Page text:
Midsummer was a national holiday in Scandinavia until 1770, although it is still actively celebrated throughout the Nordic countries, most intensely in Sweden. The best-known Swedish midsummer festival is the brief annual boat racing season around Lake Siljan. The vessels are longboats, known as kyrkbatar (see Wilhelm Marstrand’s painting of 1853), which were traditionally used to row to church on Sundays. The boat race was instigated in 1936 to prevent the deteriorating traditional boats from falling into disuse.

Nowadays, the summer solstice can be a fascinating blend of both Christian and pagan traditions. People flock to the countryside, wearing garlands of wildflowers in their hair. Out in the wilds of nature, there are picnics with pickled herring and other local specialties and singing drinking song, Norges Skal, accompanied by fiddles and accordions, and people oil their vocal cords with vodka or schnapps. Pretty, circular dances with ribbons are also held around the maypole in parks and gardens in the towns.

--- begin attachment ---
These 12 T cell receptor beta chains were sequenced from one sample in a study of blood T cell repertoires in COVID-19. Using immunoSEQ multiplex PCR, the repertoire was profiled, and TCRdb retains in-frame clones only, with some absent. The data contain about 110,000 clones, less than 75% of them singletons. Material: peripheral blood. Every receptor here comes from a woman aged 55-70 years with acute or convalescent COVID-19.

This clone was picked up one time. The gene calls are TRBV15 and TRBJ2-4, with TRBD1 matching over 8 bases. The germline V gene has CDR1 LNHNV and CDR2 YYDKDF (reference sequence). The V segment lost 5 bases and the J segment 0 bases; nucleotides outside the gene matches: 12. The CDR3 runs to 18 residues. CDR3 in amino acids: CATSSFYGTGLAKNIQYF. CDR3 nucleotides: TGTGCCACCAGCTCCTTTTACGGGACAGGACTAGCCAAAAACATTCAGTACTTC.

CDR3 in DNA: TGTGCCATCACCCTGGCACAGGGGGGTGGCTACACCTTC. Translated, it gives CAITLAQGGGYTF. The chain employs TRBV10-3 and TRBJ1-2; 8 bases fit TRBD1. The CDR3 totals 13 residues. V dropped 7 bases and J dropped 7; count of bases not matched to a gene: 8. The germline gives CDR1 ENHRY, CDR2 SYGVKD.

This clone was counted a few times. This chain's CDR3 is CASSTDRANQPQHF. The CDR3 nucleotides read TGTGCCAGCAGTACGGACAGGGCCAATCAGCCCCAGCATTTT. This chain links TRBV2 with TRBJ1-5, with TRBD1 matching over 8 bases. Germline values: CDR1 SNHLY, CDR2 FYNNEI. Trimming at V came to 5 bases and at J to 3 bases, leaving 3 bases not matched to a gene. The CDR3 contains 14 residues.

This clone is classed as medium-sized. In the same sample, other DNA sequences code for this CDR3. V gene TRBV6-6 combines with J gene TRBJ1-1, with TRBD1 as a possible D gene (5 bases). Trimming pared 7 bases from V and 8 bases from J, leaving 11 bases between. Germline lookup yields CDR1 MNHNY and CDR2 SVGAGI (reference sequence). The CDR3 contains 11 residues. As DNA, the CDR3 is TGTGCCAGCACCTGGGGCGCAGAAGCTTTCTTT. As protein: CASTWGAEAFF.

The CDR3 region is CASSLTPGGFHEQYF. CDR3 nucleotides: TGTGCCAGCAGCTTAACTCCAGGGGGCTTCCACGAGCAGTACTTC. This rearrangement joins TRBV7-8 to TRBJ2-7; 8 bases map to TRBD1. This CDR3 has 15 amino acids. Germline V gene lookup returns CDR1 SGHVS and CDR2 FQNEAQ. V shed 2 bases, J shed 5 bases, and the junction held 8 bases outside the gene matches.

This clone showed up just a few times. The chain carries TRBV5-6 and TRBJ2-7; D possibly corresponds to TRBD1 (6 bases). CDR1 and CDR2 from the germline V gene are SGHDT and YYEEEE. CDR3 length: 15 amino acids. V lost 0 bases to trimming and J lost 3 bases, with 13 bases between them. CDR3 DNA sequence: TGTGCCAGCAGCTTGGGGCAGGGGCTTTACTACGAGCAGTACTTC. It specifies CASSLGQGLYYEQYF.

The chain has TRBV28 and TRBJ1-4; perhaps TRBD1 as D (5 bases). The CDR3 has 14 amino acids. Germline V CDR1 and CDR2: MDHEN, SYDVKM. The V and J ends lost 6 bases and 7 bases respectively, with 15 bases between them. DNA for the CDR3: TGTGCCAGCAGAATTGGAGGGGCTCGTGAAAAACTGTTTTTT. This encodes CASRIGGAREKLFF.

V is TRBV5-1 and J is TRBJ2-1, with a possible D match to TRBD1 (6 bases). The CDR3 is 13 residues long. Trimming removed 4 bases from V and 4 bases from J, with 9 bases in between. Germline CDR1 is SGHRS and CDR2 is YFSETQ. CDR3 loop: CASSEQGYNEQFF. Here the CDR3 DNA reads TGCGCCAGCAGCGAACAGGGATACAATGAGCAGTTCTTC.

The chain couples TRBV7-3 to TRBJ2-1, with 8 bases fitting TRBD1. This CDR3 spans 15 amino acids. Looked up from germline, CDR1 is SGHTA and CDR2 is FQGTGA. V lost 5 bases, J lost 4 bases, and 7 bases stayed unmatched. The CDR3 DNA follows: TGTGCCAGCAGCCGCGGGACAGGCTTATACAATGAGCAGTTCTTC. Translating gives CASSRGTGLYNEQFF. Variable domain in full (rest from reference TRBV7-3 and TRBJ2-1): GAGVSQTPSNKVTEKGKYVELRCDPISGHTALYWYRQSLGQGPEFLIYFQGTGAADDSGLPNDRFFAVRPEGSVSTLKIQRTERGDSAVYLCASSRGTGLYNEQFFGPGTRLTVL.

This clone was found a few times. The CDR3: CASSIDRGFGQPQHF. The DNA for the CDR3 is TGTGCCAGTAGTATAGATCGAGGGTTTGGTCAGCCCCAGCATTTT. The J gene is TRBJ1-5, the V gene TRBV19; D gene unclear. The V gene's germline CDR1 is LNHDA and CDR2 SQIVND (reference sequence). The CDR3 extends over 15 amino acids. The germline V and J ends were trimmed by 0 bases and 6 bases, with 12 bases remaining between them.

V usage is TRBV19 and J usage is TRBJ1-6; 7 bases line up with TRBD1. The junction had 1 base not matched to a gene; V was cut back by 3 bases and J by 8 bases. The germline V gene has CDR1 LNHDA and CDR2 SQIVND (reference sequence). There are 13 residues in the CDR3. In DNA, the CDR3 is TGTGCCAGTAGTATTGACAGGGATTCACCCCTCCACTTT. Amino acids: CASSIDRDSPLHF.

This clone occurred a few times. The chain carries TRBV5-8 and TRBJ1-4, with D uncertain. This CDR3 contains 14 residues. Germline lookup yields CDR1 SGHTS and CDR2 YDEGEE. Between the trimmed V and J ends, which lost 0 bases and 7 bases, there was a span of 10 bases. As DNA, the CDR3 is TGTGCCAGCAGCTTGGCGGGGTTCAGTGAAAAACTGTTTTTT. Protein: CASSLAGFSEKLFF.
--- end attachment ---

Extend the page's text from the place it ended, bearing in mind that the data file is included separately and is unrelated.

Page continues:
Midsummer in Norway


Like the Danes, Norwegians celebrate Jonsok or Sankthansaften (“Saint Hans Aften”, or St. John’s Eve), on June 23. Norway holds the record for the biggest midsummer’s eve bonfire, which in 2016 was piled up over 150 feet tall.

In Denmark, clothed twig effigies of a witch are still thrown into the bonfire on Midsummer’s eve. In recent years, there has been a move away from this, and other figures are burned on the bonfires instead, such as cows or male figures.

Although Midsummer’s day is not a national holiday in Norway, some locals still like to mark the occasion. Festivities begin in the afternoon with a barbecue, after which families play with their children or relax. Then everyone goes to watch the bonfires being lit, one after the other, all along the coastline like a string of magical lanterns. There is dancing around fires both along the coast and in the mountains, fortune telling and traditional fare, including sweet pancakes.

At Flekkefjord in southern Norway, there is a tradition of setting an old boat on fire. This dates back to the 1800s, when some children lit kindling in a boat they had found before dragging it through the streets. To avoid a fire risk, boats are now anchored in the ocean to be burned, like floating beacons. More modern, non-wooden boats became common after about 1940, taking over the tasks of the traditional wooden oselvar boats. Sadly, many of these beautiful vessels may have fallen prey to burning as families got rid of them. UNESCO has placed them on its intangible heritage list and supports a workshop for new builds of this cultural gem.